The thing was, if the wealthy individuals were still alive, the wealth tranference would be complicated to do that.

Of course, wherever possible, they tried to recruit the wealthy individuals to their cause, and when that failed, they contemplated other options.

The man put the sword and the now blood-soaked mat back in the bag.

Looking around the house one last time to make sure they weren’t accidentally leaving anything behind, the two of them left the house.

They had noticed while coming in that the neighboring houses didn’t even have a single window open, neither anyone sitting or standing outside.

The same proved to be true while they left.

“We are getting very good at this, aren’t we?” the man sad with a smile as they drove away in their car with the fake license.

A few minutes into the ride, the woman’s phone rang.

It was Susmita’s friend. She wanted to know how it went. The woman said it went smoothly.
Susmita’s friend was happy. This “referral” would earn her more money. A lot of money.

The story about her husband leaving her a big sun when he walked out was not exactly true.

In fact, the reason he walked out was because he came to know she was mixed up with some strange sexual cult- he didn’t know that murder was part of the picture.

She had next to nothing in terms of wealth at that point. She contemplated becoming a “Reaper” for Them- the ones who did the actual killings. But she knew she didn’t have the stomach for it. So, she became the next best thing, and refereed her friend to Them.

Yes, it saddened her a little to see her best friend of decades go like this. But then, she served a good purpose. Susmita has made the cult members spiritually wealthier, and herself materially so.

She knew that Them would transfer her money soon enough, once again proving that they were a brotherhood-or sisterhood-that took care of their own very well.


Waking up to the sound of the alarm clock, Mahadevan shuffled his feet to the bathroom like a duck walking in slow motion.

On the way he kept scratching the right cheek of his buttocks and yawned like a hippopotamus. His eyes, bleary eyed and red with sleep which lingered like a guest overstaying the welcome was just about half-open.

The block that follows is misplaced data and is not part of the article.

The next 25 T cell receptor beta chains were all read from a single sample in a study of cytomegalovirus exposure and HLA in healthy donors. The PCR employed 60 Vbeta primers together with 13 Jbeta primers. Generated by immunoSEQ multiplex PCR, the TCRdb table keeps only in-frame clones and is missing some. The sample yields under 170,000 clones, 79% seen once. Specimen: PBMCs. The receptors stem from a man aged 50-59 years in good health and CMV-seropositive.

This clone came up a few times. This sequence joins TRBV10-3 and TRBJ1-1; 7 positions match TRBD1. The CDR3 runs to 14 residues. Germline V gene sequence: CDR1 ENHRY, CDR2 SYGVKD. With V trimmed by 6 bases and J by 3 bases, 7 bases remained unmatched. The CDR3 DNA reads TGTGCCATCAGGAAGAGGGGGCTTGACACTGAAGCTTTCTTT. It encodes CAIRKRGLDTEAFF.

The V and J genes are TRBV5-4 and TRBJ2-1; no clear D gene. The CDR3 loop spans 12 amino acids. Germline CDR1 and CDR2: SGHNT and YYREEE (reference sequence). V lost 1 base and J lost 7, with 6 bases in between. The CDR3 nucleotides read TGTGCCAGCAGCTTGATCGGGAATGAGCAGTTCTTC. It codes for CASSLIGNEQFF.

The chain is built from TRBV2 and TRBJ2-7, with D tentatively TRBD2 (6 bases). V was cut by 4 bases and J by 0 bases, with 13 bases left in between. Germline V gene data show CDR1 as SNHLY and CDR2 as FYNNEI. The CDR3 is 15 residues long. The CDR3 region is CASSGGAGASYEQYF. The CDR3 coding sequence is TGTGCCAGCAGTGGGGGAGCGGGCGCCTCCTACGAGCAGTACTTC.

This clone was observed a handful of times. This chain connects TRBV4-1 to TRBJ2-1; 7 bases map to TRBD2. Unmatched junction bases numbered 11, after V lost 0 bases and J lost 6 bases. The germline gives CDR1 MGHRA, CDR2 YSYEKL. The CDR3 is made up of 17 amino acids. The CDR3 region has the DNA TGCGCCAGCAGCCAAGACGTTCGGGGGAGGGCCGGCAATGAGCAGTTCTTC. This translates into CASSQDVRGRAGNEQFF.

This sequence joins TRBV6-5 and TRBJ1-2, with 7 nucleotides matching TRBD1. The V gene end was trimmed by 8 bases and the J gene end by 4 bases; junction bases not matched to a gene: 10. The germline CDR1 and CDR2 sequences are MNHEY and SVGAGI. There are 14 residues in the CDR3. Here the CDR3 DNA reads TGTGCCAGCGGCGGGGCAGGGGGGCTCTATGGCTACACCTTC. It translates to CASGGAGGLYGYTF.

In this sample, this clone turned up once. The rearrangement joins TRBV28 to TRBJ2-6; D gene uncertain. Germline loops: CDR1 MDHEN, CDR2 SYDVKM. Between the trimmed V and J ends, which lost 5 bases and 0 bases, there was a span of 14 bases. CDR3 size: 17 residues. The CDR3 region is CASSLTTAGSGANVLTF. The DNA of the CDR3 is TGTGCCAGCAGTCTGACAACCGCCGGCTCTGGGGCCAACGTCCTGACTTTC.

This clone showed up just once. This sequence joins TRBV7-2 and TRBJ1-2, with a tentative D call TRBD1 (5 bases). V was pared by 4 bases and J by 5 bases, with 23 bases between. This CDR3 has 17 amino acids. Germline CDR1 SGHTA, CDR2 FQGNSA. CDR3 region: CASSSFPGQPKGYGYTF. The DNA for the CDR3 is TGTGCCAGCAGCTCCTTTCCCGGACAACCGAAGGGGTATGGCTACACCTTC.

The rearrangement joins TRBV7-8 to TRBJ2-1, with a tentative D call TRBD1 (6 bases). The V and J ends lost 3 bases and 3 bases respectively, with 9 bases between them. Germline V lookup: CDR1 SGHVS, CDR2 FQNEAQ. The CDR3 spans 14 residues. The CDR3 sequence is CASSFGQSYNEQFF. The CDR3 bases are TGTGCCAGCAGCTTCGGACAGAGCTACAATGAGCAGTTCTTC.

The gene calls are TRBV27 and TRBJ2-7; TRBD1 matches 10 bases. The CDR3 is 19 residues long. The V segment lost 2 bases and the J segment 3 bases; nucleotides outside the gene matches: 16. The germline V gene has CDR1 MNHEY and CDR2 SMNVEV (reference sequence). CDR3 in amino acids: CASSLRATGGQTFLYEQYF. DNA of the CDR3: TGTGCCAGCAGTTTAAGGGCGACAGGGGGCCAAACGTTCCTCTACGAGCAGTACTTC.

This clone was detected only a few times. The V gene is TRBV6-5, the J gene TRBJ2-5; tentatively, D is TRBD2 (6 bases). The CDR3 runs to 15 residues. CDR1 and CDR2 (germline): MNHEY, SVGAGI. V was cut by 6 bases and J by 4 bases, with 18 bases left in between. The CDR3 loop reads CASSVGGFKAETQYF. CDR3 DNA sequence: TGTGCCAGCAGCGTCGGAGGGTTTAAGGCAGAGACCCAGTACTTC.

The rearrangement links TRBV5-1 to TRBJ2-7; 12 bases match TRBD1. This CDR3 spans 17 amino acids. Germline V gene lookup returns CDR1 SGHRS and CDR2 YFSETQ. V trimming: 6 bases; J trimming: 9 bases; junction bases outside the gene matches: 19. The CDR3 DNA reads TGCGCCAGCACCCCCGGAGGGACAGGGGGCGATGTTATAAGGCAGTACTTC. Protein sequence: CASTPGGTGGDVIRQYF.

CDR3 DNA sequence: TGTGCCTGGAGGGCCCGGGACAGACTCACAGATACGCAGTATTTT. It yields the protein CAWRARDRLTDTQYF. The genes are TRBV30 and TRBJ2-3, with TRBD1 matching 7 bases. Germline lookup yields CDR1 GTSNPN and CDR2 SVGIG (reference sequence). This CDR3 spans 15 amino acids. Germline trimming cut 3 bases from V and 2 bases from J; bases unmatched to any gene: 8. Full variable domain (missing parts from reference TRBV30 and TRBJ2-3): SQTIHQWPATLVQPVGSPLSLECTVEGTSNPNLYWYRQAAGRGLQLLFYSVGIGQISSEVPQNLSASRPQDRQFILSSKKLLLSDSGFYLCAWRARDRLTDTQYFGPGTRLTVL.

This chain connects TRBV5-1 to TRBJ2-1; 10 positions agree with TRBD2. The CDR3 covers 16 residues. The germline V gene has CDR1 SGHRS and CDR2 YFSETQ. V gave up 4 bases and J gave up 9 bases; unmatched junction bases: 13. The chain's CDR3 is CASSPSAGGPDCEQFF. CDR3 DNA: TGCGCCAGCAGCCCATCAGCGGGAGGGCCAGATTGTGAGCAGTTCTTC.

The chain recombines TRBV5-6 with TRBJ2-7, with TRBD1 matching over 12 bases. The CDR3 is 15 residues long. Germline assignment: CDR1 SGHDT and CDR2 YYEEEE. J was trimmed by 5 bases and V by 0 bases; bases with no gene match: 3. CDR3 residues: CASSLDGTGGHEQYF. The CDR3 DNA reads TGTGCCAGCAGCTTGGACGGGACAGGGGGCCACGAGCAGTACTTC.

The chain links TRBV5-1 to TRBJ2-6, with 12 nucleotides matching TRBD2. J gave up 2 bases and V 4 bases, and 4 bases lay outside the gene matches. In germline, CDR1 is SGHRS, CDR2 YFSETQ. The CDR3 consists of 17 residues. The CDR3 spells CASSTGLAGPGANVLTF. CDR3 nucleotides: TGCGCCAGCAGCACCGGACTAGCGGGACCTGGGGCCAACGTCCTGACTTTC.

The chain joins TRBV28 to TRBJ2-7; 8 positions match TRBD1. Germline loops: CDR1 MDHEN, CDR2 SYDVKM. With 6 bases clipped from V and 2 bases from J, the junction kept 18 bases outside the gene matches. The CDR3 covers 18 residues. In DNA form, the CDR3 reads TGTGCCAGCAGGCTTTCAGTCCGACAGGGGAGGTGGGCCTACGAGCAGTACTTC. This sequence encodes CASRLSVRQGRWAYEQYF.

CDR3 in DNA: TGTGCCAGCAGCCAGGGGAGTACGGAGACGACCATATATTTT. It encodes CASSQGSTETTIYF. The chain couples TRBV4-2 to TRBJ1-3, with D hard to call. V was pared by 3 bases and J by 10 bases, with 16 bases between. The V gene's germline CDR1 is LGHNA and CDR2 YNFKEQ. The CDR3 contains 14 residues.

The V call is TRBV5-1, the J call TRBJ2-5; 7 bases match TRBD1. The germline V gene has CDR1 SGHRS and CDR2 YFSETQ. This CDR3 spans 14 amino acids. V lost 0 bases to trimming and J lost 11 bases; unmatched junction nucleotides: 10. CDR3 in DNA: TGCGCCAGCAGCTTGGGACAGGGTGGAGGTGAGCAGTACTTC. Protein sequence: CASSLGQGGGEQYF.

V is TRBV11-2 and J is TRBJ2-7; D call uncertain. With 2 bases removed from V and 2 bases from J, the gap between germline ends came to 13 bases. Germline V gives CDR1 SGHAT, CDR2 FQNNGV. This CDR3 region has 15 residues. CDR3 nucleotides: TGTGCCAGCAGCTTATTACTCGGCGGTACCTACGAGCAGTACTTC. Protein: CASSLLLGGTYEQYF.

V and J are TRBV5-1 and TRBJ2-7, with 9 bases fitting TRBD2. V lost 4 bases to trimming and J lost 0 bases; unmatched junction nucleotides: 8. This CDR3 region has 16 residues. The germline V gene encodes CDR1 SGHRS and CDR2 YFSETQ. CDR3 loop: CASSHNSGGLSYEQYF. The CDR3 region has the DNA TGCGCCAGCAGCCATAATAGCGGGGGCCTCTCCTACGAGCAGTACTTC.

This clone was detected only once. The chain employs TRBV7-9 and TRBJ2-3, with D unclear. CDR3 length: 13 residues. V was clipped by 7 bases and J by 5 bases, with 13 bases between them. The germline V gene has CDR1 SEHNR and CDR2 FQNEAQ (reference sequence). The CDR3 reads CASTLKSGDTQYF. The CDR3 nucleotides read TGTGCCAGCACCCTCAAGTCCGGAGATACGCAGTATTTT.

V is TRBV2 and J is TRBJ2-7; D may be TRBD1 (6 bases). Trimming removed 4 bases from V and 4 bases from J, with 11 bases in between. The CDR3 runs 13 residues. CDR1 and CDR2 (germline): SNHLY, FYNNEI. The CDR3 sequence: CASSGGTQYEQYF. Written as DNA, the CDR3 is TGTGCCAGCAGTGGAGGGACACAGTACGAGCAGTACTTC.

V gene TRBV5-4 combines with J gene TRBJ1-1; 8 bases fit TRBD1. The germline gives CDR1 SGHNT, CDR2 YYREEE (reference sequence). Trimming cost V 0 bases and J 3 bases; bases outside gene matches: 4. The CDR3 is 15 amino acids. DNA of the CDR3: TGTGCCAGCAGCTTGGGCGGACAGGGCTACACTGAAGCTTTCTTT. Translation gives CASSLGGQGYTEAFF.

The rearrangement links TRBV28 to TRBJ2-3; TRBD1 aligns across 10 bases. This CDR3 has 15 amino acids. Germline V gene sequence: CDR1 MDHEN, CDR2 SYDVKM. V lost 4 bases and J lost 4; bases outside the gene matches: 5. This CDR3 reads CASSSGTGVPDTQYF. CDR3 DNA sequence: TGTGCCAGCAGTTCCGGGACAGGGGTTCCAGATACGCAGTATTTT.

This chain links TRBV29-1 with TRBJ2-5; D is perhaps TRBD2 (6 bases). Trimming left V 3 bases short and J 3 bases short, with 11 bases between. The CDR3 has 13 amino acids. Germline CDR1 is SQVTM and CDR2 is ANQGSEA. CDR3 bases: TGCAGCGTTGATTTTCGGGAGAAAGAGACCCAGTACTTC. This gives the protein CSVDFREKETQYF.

But once he entered the bathroom and shut the door behind him, once he was standing in front of the mirror above the wash basin, once he forced his eyes open all the way and looked himself in the mirror, the last vestiges of sleep got shocked out of his brain.

For instead of the familiar face with the double chin and skin that had crevices and pockmarks which marked the passage of time he witnessed over the forty years of his life on earth- and which could be seen only if you looked closely,-what appeared in the mirror was a face made entirely of sweat beads.

It’s not that his face was covered in sweat- though that in itself would have been a surprising turn of events given how the nights were cold in Bangalore this winter.

And last night was especially cold, so much so that he felt Sheela shivering beside him during the middle of the night even though they were both under the blanket, prompting him to get off from the bed and turn the ceiling fan off before returning to sleep.

No, what Mahadevan was looking at was not a face covered in sweat but one which was made entirely of sweat beads- as though they were like the Lego Blocks with which his four year old daughter, Chayya made into different shapes(or rather, tried to make palpable shapes for she hasn’t yet got good at it).

Mahadevan blinked his eyes a few times, thinking or rather hoping that his eyes were playing a trick on him.

Maybe, he thought, he didn’t get enough sleep last night- after all, he stayed up pretty late binge-watching ‘Game of Thrones’ with Sheela. And his sleep-deprived brain was creating images that had no rooting in the real world- a way of saying, “Go back to sleep and get your sanity back!”

But if blinking were supposed to restore his sanity, it wasn’t working.